Kudos to the Guardian’s Chris McGreal for having published and interpreted a series of official agreements concluded between Israel and South Africa in the mid-1970s, when the government in South Africa was at the height of its pursuit of apartheid. (HT: omop.)
In 1974, the U.N. General Assembly formally determined that apartheid constituted a crime against humanity. Ah, but that didn’t prevent Israel’s then defense minister (and current president) Shimon Peres from sending a fawning letter to South Africa’s Information Minister in November 1974 saying that the two countries share a “common hatred of injustice,” and urging a “close identity of aspirations and interests.”
McGreal writes that the new documents were uncovered by U.S. researcher Sasha Polakow-Suransky, as part of his research for his soon-to-be-published book on the relationship between the two countries while South Africa was still in its apartheid phase. Officials in the present South African government apparently felt little need to continue to keep the documents secret.
McGreal writes that the newly revealed “top secret” minutes of meetings held by officials from the two countries in 1975 “show that South Africa’s defence minister, PW Botha, asked for the warheads and Shimon Peres, then Israel’s defence minister and now its president, responded by offering them ‘in three sizes’.” The ‘three sizes’ can be understood, from other documents in the collection, to refer to warheads that could be conventional, chemical, or nuclear.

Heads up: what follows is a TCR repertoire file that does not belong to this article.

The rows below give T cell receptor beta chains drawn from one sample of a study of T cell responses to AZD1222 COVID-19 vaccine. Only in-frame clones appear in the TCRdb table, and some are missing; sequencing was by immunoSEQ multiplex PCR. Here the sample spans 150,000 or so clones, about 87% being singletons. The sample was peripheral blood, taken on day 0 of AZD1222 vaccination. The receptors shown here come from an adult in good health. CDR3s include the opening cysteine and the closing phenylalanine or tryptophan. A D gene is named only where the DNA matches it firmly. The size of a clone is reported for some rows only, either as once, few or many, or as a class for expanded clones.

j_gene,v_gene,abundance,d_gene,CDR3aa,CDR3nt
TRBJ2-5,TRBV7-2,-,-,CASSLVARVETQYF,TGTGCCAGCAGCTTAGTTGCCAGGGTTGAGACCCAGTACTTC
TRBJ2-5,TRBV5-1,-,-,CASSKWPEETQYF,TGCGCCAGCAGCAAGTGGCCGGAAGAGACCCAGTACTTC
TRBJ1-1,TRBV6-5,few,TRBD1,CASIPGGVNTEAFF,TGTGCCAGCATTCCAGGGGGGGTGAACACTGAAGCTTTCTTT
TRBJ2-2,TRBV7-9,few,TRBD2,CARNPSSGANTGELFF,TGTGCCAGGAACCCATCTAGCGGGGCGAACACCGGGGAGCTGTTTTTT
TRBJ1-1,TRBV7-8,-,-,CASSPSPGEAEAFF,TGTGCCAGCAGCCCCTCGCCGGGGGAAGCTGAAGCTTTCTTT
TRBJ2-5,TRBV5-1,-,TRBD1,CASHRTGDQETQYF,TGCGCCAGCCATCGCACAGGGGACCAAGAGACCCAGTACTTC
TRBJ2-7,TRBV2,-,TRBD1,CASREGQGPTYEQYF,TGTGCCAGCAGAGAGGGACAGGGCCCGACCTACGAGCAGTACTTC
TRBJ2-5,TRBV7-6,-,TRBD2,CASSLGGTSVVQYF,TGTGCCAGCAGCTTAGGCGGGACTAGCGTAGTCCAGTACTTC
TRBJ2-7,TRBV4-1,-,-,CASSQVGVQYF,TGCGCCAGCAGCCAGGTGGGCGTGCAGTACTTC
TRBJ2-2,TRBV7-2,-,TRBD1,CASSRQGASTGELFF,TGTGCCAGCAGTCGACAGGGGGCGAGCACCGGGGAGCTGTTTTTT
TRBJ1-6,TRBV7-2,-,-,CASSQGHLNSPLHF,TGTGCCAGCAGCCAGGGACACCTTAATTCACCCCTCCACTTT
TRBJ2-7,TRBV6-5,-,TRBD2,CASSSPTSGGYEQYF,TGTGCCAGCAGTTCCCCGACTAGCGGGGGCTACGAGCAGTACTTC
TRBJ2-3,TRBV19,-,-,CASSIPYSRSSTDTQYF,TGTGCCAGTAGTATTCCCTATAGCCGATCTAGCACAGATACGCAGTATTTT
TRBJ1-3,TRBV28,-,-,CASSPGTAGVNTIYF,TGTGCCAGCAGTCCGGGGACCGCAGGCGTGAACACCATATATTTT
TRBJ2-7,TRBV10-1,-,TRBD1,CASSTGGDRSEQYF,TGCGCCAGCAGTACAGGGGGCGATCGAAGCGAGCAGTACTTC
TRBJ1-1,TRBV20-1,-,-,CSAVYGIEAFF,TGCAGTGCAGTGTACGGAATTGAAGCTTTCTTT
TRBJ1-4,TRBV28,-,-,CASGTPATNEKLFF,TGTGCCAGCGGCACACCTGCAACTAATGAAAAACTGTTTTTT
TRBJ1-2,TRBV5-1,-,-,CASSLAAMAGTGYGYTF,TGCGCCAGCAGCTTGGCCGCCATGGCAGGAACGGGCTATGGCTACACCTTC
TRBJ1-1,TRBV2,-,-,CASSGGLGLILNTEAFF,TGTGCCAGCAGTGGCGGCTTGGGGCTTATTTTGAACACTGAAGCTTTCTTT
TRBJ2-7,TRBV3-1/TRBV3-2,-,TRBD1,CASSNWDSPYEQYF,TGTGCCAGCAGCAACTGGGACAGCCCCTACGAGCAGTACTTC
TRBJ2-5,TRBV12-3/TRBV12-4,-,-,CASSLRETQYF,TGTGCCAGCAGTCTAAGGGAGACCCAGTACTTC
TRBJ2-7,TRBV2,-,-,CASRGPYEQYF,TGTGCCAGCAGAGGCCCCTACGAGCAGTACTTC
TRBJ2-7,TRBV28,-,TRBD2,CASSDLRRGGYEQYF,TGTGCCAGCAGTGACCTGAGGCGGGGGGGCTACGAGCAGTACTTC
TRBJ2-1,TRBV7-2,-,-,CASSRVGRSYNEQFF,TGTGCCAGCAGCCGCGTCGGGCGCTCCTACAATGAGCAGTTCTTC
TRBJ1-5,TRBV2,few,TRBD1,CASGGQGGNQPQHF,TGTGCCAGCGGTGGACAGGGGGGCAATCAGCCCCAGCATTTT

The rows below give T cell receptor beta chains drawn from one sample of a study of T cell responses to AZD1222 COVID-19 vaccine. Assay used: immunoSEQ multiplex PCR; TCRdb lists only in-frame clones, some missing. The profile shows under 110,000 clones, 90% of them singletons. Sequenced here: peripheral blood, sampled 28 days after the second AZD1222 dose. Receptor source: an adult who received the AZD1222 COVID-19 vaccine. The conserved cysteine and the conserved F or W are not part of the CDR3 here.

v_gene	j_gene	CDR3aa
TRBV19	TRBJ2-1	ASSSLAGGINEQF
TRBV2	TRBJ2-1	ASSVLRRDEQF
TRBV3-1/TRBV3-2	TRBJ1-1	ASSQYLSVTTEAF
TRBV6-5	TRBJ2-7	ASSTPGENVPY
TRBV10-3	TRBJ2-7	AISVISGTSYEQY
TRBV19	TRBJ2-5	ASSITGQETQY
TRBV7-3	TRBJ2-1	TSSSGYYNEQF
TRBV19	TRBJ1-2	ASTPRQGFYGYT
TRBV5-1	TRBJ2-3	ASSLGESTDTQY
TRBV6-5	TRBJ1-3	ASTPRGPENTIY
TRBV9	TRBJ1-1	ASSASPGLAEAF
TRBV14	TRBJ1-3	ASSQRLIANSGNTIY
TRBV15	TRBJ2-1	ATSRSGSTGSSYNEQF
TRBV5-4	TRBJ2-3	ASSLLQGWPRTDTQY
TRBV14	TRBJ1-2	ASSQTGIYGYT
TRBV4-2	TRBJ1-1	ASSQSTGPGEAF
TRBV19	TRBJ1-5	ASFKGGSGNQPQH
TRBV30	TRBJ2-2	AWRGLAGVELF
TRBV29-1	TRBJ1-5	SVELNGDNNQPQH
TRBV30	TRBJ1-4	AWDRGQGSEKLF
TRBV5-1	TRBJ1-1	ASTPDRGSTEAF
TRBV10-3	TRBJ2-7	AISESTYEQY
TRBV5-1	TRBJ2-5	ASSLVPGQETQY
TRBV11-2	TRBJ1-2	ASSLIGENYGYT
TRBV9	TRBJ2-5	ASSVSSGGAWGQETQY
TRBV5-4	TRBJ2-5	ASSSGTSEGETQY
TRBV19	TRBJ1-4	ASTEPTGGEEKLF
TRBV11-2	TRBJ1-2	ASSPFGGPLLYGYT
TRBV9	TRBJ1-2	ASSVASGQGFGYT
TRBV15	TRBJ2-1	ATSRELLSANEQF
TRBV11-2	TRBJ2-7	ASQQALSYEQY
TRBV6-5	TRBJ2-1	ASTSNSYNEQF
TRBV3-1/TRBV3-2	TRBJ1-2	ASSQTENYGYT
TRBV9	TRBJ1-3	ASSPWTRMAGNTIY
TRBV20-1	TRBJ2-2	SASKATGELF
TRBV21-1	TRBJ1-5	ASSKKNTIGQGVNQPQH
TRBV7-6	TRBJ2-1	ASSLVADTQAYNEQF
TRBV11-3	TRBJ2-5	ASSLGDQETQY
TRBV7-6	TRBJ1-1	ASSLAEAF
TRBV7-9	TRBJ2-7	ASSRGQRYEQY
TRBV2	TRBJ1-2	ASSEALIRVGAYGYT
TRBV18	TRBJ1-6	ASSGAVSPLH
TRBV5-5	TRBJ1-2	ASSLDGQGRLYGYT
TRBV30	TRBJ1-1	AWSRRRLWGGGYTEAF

- Botha did not go ahead with the deal in part because of the cost. In addition, any deal would have to have had final approval by Israel’s prime minister and it is uncertain it would have been forthcoming.
South Africa eventually built its own nuclear bombs, albeit possibly with Israeli assistance. But the collaboration on military technology only grew over the following years. South Africa also provided much of the yellowcake uranium that Israel required to develop its weapons.
The documents confirm accounts by a former South African naval commander, Dieter Gerhardt – jailed in 1983 for spying for the Soviet Union. After his release with the collapse of apartheid, Gerhardt said there was an agreement between Israel and South Africa called Chalet which involved an offer by the Jewish state to arm eight Jericho missiles with “special warheads”. Gerhardt said these were atomic bombs. But until now there has been no documentary evidence of the offer.
It was in September 1979 that a U.S. satellite, the “Vela Hotel”, detected a double flash of light over the South Atlantic that many specialists thought was an emission from a nuclear test conducted from a South African naval vessel, quite likely in coordination with Israeli specialists.